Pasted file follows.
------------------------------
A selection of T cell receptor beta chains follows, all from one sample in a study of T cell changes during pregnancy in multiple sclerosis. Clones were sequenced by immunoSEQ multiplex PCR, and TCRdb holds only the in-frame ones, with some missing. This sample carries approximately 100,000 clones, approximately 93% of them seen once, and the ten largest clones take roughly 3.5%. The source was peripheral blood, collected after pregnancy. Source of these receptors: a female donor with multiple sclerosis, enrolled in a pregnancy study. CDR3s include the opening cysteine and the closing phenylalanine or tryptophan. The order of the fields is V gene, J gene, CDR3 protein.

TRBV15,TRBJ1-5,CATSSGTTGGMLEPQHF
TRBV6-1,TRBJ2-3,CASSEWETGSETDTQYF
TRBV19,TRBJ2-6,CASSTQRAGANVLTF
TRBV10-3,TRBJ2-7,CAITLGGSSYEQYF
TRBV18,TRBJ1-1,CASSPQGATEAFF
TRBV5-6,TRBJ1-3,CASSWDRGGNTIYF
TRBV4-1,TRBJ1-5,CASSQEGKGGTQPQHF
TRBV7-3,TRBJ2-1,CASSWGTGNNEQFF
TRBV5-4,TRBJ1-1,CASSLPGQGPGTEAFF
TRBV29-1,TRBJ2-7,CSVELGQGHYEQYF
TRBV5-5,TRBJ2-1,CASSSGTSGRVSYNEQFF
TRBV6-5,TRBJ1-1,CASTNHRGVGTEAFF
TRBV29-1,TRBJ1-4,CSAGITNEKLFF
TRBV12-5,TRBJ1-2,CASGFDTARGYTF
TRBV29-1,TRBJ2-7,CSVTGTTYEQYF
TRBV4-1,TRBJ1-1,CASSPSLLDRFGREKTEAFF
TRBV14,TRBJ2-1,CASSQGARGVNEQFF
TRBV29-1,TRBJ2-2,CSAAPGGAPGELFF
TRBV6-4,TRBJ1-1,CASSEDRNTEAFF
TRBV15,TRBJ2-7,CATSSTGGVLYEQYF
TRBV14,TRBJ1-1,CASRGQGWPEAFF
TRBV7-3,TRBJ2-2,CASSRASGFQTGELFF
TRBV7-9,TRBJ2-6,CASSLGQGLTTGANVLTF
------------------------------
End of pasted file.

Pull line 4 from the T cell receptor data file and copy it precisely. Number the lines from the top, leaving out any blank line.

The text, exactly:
TRBV19,TRBJ2-6,CASSTQRAGANVLTF